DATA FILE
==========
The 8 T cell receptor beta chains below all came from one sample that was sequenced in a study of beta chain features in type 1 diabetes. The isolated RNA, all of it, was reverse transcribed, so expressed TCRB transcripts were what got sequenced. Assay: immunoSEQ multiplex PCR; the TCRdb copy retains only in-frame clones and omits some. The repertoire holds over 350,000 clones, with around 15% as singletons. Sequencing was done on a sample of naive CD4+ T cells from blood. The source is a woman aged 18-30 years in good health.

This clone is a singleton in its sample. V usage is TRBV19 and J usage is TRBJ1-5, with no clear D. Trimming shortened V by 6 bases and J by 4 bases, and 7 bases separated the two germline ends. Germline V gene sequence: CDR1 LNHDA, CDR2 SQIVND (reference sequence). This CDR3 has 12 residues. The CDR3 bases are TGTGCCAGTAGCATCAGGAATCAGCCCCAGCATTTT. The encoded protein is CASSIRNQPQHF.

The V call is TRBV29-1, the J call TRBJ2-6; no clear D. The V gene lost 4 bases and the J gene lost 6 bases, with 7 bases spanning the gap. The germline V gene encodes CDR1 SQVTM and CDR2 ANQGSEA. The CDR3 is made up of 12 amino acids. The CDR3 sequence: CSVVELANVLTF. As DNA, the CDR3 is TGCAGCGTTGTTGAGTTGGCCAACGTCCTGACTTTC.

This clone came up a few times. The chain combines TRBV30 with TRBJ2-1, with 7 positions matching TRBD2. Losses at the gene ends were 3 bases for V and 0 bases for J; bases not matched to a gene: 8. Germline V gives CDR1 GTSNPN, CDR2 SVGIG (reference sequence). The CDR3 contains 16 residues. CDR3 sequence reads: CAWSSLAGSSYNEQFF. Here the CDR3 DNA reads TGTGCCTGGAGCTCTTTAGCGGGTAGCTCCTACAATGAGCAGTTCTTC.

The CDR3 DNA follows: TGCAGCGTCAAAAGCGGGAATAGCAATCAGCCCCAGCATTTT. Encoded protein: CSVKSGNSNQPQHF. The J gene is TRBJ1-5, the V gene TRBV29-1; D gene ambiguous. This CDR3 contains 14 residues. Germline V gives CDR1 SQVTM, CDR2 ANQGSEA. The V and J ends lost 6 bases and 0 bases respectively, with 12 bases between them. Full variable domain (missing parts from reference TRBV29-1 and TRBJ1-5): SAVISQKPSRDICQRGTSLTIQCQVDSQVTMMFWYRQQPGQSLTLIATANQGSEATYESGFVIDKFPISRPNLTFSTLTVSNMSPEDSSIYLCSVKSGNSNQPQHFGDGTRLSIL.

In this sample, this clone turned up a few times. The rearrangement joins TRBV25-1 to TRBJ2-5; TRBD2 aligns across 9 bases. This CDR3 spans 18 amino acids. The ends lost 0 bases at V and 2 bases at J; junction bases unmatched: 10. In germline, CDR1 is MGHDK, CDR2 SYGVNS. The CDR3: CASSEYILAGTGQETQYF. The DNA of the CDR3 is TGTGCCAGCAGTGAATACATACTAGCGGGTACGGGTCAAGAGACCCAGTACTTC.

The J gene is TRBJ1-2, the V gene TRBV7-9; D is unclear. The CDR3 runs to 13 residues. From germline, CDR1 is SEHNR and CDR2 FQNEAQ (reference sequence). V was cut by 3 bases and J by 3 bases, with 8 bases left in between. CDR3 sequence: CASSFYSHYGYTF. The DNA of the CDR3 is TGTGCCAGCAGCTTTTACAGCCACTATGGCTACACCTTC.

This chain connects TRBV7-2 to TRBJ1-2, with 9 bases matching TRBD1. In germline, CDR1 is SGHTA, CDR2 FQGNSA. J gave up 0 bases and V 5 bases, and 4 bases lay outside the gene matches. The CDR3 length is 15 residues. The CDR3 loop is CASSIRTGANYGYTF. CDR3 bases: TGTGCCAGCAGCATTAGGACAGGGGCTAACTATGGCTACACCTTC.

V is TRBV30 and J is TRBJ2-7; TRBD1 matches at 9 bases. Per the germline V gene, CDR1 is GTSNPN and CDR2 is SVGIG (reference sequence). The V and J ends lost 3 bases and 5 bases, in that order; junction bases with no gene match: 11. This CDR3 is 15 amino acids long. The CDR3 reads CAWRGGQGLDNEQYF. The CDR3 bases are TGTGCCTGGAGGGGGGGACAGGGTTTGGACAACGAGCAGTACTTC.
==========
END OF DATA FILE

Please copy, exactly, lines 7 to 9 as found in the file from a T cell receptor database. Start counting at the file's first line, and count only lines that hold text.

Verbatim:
The J gene is TRBJ1-2, the V gene TRBV7-9; D is unclear. The CDR3 runs to 13 residues. From germline, CDR1 is SEHNR and CDR2 FQNEAQ (reference sequence). V was cut by 3 bases and J by 3 bases, with 8 bases left in between. CDR3 sequence: CASSFYSHYGYTF. The DNA of the CDR3 is TGTGCCAGCAGCTTTTACAGCCACTATGGCTACACCTTC.

This chain connects TRBV7-2 to TRBJ1-2, with 9 bases matching TRBD1. In germline, CDR1 is SGHTA, CDR2 FQGNSA. J gave up 0 bases and V 5 bases, and 4 bases lay outside the gene matches. The CDR3 length is 15 residues. The CDR3 loop is CASSIRTGANYGYTF. CDR3 bases: TGTGCCAGCAGCATTAGGACAGGGGCTAACTATGGCTACACCTTC.

V is TRBV30 and J is TRBJ2-7; TRBD1 matches at 9 bases. Per the germline V gene, CDR1 is GTSNPN and CDR2 is SVGIG (reference sequence). The V and J ends lost 3 bases and 5 bases, in that order; junction bases with no gene match: 11. This CDR3 is 15 amino acids long. The CDR3 reads CAWRGGQGLDNEQYF. The CDR3 bases are TGTGCCTGGAGGGGGGGACAGGGTTTGGACAACGAGCAGTACTTC.